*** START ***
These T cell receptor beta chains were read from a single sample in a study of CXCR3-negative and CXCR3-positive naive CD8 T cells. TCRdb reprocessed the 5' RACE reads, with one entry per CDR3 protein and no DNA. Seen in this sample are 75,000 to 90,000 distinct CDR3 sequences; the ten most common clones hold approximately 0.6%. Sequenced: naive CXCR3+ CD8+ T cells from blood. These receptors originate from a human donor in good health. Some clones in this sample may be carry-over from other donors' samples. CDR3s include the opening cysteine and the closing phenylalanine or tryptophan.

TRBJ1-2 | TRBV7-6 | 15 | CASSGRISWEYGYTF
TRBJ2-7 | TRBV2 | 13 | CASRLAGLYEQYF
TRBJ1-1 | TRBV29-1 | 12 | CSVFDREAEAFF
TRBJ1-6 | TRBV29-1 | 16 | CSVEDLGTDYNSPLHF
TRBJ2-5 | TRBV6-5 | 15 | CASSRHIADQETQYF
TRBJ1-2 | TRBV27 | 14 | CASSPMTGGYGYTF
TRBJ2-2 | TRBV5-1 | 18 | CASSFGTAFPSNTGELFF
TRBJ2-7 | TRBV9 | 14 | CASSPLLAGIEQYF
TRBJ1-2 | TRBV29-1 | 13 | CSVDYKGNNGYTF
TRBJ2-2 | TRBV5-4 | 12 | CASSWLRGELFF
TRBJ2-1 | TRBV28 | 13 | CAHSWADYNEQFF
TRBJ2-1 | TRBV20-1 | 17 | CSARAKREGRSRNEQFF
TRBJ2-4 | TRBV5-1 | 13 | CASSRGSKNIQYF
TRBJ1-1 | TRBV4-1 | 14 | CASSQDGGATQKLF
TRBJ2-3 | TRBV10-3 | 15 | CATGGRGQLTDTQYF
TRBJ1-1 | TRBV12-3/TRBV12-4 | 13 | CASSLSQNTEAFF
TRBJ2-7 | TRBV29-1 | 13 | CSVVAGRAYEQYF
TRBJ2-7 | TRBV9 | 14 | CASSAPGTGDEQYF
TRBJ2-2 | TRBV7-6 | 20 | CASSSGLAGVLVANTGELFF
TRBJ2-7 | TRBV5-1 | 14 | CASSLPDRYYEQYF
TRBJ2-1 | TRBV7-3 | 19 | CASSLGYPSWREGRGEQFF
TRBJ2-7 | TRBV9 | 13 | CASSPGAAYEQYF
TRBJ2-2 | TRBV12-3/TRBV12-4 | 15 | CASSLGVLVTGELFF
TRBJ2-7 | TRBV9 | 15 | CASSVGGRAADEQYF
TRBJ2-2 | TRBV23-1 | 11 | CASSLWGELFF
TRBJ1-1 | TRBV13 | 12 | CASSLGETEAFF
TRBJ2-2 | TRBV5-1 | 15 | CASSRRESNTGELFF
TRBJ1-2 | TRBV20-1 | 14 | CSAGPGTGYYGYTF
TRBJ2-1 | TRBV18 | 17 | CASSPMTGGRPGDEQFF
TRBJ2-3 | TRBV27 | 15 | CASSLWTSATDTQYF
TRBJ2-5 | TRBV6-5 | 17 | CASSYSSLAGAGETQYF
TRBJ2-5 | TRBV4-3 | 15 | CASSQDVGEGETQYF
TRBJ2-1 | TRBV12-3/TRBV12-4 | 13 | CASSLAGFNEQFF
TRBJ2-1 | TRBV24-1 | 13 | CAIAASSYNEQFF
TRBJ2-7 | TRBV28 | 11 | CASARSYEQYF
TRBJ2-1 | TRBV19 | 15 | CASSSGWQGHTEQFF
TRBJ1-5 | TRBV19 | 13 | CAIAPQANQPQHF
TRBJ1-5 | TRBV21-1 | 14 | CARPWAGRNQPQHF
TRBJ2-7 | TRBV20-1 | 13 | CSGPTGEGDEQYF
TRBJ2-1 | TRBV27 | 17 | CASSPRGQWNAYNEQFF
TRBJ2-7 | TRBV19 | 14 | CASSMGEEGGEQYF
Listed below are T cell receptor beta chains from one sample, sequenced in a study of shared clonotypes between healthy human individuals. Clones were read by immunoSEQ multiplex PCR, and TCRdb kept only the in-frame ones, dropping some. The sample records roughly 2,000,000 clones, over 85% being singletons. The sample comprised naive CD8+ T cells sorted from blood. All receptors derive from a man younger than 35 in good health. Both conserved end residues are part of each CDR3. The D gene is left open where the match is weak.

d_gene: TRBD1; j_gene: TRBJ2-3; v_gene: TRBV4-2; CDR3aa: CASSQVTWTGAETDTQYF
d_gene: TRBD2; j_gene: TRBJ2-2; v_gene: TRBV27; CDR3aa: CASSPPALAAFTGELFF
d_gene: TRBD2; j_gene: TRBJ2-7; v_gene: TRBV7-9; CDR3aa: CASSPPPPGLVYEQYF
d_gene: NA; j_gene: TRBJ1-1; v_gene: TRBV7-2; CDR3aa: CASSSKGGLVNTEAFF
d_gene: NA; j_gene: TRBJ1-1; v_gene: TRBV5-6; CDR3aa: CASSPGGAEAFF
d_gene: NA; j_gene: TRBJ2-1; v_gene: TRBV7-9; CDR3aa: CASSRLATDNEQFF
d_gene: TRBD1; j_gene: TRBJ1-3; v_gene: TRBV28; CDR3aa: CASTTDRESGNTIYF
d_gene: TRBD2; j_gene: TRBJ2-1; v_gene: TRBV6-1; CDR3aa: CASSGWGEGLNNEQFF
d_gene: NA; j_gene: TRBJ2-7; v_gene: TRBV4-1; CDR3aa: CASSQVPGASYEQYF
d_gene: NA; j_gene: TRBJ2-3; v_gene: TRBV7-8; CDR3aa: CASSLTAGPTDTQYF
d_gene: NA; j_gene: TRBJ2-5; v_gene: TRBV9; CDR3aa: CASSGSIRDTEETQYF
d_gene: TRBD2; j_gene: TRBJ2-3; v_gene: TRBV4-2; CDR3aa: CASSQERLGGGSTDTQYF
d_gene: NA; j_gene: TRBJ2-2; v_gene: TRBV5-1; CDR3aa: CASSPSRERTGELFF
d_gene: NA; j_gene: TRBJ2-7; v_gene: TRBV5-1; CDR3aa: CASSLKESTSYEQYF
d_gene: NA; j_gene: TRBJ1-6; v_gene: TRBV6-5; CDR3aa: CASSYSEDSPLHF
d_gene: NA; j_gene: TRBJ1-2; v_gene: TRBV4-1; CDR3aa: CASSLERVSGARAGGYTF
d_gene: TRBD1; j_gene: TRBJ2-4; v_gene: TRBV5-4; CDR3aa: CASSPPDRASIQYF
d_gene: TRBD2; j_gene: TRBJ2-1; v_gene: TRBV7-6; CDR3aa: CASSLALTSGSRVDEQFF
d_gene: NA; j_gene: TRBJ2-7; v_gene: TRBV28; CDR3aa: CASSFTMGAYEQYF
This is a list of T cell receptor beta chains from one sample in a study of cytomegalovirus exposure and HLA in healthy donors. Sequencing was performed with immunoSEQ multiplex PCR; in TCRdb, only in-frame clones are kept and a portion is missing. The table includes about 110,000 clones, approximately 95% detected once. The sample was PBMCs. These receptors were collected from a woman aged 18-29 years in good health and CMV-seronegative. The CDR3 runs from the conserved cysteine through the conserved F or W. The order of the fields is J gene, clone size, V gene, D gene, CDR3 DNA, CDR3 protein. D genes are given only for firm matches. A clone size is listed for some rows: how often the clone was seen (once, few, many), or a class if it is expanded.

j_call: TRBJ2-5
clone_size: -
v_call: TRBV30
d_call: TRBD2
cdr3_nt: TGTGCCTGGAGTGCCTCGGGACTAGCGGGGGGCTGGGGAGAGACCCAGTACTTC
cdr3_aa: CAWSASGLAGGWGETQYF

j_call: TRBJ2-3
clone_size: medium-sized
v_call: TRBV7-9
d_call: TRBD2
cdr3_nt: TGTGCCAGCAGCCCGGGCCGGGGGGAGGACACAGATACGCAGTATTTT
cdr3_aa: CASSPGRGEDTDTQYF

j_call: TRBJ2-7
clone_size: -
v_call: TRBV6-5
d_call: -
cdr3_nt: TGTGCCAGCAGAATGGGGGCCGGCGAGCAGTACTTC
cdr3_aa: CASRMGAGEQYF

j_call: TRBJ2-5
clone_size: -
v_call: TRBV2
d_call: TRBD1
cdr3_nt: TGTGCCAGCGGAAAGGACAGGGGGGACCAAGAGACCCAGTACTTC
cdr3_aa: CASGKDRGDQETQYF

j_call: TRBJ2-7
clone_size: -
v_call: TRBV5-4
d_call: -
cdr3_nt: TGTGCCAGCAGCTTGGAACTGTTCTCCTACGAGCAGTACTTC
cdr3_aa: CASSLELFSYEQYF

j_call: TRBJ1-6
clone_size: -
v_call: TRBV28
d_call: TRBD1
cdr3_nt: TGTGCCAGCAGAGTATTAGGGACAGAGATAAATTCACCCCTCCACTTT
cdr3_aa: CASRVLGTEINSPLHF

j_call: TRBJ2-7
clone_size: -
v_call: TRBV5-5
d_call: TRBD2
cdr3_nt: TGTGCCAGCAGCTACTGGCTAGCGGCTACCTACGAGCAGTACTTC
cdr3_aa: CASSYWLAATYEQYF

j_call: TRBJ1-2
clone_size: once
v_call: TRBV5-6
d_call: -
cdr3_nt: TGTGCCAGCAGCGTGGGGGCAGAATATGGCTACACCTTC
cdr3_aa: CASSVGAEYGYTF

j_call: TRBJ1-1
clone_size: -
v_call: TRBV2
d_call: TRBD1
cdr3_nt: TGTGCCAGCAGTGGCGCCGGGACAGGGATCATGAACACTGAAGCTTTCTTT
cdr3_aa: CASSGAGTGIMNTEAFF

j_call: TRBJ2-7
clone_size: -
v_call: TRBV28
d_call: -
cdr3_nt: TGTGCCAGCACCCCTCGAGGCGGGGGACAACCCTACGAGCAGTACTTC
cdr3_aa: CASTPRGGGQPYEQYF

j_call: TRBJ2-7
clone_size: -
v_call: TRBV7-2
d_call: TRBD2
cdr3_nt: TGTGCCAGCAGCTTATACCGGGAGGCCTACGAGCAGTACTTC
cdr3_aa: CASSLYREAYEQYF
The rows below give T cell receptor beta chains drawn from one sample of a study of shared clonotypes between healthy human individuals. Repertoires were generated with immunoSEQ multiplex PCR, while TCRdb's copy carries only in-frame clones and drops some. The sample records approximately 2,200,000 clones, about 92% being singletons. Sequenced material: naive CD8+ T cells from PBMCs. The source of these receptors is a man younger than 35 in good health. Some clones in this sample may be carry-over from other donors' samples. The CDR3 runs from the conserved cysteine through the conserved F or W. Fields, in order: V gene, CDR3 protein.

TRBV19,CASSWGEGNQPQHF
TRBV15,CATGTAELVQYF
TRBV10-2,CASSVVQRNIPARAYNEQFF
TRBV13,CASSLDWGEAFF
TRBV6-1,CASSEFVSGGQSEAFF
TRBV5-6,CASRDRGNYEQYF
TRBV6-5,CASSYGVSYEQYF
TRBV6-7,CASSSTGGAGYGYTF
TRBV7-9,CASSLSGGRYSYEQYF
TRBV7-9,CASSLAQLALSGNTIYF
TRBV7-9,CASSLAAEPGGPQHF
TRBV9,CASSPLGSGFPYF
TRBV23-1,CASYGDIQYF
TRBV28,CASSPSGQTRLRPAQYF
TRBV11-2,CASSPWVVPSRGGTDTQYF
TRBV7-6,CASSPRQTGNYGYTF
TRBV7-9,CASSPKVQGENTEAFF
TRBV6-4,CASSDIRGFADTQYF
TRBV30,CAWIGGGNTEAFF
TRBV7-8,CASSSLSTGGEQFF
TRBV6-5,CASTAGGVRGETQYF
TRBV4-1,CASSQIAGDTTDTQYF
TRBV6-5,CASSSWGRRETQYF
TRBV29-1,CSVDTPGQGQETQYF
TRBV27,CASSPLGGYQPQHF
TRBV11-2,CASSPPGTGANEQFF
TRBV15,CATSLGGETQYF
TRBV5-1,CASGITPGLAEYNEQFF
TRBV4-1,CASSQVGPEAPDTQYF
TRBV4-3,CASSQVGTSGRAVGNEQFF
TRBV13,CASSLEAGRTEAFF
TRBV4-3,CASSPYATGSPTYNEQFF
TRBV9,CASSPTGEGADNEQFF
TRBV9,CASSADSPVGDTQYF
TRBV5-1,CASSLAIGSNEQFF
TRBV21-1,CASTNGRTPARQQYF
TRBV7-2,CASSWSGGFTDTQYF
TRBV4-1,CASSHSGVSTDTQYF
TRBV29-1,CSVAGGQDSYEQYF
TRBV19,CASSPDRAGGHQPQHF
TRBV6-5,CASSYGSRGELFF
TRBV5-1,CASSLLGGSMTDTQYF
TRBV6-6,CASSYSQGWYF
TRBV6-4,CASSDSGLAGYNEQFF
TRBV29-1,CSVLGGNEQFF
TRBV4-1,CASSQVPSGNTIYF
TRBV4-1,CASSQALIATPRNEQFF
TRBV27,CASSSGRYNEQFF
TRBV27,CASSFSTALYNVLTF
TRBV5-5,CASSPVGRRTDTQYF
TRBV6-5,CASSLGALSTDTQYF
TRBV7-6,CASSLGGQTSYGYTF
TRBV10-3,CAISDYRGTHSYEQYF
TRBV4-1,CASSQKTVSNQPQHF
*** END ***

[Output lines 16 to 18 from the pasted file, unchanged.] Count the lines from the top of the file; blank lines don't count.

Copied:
TRBJ2-3 | TRBV10-3 | 15 | CATGGRGQLTDTQYF
TRBJ1-1 | TRBV12-3/TRBV12-4 | 13 | CASSLSQNTEAFF
TRBJ2-7 | TRBV29-1 | 13 | CSVVAGRAYEQYF